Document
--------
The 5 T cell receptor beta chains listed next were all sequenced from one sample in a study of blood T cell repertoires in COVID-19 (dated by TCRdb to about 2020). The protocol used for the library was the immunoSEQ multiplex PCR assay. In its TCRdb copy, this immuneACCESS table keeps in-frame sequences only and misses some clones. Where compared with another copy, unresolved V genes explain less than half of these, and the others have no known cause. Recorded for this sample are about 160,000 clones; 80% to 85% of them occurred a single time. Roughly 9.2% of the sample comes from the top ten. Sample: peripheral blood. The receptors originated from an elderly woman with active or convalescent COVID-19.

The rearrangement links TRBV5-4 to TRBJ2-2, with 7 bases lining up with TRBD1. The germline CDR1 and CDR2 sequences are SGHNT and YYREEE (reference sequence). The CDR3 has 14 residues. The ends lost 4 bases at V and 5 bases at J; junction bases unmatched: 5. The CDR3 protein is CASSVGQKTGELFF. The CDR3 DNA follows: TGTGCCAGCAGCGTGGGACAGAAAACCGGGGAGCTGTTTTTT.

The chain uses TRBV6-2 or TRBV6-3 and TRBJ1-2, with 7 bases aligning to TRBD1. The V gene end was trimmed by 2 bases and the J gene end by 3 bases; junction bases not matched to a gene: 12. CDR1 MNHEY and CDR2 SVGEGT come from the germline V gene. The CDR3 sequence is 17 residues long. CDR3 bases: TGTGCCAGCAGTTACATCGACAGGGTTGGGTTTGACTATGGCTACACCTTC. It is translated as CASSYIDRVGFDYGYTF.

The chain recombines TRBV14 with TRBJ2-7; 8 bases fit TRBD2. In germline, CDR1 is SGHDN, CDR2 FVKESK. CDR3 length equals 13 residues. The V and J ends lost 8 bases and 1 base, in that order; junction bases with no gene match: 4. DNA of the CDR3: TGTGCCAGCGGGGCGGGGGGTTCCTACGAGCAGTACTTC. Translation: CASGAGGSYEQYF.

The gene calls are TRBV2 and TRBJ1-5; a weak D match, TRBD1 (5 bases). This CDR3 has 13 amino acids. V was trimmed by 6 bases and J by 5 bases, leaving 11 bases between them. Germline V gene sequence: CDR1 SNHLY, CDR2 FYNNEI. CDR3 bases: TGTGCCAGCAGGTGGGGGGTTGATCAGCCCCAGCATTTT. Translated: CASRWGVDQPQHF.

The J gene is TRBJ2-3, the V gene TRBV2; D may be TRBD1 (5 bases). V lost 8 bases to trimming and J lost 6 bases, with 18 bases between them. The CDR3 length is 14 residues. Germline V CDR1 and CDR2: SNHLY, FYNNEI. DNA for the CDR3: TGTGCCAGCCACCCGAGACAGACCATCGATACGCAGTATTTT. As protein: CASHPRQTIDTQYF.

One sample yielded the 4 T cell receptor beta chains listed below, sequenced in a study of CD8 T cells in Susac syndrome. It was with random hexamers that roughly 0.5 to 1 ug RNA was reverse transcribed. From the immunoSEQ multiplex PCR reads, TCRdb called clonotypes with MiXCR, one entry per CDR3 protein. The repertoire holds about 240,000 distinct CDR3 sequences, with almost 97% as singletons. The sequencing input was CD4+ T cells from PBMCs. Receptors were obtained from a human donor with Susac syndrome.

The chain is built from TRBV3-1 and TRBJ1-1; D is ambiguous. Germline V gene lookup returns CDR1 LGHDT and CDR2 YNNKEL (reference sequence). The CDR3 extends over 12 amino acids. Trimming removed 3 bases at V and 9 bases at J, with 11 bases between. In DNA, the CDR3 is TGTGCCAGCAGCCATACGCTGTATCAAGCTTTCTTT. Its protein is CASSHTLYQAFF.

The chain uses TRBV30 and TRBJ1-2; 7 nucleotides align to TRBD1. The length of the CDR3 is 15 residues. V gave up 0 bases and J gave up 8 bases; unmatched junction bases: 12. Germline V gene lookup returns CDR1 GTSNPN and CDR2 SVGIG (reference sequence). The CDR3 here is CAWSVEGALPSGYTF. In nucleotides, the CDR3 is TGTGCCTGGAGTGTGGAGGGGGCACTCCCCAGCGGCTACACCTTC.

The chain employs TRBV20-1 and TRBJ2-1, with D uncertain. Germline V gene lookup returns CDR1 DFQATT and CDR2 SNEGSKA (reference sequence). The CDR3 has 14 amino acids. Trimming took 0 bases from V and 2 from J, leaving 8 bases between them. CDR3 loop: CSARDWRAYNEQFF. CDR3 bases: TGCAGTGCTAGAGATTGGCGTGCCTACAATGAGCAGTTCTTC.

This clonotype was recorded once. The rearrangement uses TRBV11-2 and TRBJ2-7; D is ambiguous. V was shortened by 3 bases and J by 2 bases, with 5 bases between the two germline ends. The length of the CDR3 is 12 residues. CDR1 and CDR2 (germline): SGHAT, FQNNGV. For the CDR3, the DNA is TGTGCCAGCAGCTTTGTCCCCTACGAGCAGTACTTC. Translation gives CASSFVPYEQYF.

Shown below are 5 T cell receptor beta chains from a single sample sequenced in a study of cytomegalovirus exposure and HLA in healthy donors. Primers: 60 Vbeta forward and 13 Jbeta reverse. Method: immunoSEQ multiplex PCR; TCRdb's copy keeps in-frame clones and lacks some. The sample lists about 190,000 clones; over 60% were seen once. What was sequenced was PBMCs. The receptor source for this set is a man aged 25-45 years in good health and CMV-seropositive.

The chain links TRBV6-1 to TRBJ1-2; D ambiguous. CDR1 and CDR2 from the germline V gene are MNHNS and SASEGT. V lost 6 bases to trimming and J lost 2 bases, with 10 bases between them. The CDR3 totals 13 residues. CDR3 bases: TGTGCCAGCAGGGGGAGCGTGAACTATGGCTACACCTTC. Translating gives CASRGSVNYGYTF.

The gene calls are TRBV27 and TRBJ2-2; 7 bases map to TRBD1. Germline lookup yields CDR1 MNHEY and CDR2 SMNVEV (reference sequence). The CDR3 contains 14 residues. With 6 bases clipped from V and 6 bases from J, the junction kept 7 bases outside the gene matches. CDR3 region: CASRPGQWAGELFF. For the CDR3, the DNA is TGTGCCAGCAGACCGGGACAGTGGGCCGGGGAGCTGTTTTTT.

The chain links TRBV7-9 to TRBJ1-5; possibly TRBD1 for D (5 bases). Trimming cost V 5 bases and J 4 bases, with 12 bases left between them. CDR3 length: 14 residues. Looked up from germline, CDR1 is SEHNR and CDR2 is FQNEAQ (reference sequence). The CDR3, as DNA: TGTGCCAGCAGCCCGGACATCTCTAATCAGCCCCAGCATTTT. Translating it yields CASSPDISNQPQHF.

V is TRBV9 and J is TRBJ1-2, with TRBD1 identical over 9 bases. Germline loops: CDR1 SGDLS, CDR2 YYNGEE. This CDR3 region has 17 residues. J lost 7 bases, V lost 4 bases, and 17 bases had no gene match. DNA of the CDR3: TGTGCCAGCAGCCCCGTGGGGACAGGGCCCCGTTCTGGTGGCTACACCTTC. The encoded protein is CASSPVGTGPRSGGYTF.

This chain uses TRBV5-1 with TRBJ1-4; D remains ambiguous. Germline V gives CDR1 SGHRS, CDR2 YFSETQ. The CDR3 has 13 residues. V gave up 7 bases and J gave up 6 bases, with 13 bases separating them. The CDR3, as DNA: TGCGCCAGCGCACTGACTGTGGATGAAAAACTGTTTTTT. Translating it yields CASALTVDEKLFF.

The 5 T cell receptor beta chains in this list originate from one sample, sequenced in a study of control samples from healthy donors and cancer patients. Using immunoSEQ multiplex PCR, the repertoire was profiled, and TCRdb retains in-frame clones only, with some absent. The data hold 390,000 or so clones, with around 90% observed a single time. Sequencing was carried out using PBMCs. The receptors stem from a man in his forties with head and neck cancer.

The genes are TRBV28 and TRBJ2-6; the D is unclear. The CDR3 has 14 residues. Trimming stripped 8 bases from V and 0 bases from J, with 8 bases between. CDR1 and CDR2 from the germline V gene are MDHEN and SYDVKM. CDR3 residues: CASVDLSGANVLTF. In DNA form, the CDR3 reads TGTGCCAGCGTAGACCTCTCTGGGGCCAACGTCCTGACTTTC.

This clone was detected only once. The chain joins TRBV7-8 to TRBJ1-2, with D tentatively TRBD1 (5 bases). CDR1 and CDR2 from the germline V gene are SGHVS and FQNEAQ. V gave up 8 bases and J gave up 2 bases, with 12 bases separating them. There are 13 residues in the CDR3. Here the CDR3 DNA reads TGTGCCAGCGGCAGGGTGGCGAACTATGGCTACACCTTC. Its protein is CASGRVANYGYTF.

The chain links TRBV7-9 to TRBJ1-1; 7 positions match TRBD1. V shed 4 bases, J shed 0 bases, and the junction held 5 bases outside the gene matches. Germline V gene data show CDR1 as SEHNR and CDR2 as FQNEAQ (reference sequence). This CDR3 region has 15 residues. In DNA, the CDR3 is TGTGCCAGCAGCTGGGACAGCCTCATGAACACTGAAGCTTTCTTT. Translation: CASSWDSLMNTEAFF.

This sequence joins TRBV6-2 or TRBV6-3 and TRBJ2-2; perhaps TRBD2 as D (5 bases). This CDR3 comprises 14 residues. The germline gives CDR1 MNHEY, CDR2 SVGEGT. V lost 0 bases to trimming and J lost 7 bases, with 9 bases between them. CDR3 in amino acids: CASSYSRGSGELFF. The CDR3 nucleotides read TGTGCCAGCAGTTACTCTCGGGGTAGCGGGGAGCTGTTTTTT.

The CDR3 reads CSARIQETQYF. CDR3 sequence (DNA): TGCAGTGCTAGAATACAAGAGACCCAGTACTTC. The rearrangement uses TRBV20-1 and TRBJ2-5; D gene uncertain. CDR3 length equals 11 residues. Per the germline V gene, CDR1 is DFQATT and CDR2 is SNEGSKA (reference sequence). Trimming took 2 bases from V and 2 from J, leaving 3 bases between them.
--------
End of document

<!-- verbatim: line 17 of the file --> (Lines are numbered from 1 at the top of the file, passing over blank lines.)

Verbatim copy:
This chain uses TRBV5-1 with TRBJ1-4; D remains ambiguous. Germline V gives CDR1 SGHRS, CDR2 YFSETQ. The CDR3 has 13 residues. V gave up 7 bases and J gave up 6 bases, with 13 bases separating them. The CDR3, as DNA: TGCGCCAGCGCACTGACTGTGGATGAAAAACTGTTTTTT. Translating it yields CASALTVDEKLFF.